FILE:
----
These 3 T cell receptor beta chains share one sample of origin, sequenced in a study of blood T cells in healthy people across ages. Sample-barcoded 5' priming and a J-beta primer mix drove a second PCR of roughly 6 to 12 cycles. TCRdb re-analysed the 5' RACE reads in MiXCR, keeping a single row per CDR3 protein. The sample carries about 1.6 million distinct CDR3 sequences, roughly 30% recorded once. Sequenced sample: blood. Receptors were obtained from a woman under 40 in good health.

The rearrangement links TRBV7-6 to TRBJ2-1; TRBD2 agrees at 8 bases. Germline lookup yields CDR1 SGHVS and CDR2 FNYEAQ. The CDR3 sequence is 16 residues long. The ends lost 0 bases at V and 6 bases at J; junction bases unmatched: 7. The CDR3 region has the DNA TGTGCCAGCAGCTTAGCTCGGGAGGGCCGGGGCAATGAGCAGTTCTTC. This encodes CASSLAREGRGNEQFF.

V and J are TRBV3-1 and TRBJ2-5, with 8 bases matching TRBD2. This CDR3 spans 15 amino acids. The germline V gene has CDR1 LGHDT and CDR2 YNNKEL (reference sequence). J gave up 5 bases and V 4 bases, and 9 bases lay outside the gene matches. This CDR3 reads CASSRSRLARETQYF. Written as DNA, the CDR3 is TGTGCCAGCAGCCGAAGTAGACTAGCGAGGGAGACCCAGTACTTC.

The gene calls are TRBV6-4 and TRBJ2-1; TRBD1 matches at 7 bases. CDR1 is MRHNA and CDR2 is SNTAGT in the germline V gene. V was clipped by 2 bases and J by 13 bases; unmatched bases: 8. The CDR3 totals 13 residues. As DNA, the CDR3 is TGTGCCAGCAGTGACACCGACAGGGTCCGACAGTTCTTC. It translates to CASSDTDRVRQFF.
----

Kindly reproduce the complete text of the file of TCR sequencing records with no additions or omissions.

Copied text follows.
These 3 T cell receptor beta chains share one sample of origin, sequenced in a study of blood T cells in healthy people across ages. Sample-barcoded 5' priming and a J-beta primer mix drove a second PCR of roughly 6 to 12 cycles. TCRdb re-analysed the 5' RACE reads in MiXCR, keeping a single row per CDR3 protein. The sample carries about 1.6 million distinct CDR3 sequences, roughly 30% recorded once. Sequenced sample: blood. Receptors were obtained from a woman under 40 in good health.

The rearrangement links TRBV7-6 to TRBJ2-1; TRBD2 agrees at 8 bases. Germline lookup yields CDR1 SGHVS and CDR2 FNYEAQ. The CDR3 sequence is 16 residues long. The ends lost 0 bases at V and 6 bases at J; junction bases unmatched: 7. The CDR3 region has the DNA TGTGCCAGCAGCTTAGCTCGGGAGGGCCGGGGCAATGAGCAGTTCTTC. This encodes CASSLAREGRGNEQFF.

V and J are TRBV3-1 and TRBJ2-5, with 8 bases matching TRBD2. This CDR3 spans 15 amino acids. The germline V gene has CDR1 LGHDT and CDR2 YNNKEL (reference sequence). J gave up 5 bases and V 4 bases, and 9 bases lay outside the gene matches. This CDR3 reads CASSRSRLARETQYF. Written as DNA, the CDR3 is TGTGCCAGCAGCCGAAGTAGACTAGCGAGGGAGACCCAGTACTTC.

The gene calls are TRBV6-4 and TRBJ2-1; TRBD1 matches at 7 bases. CDR1 is MRHNA and CDR2 is SNTAGT in the germline V gene. V was clipped by 2 bases and J by 13 bases; unmatched bases: 8. The CDR3 totals 13 residues. As DNA, the CDR3 is TGTGCCAGCAGTGACACCGACAGGGTCCGACAGTTCTTC. It translates to CASSDTDRVRQFF.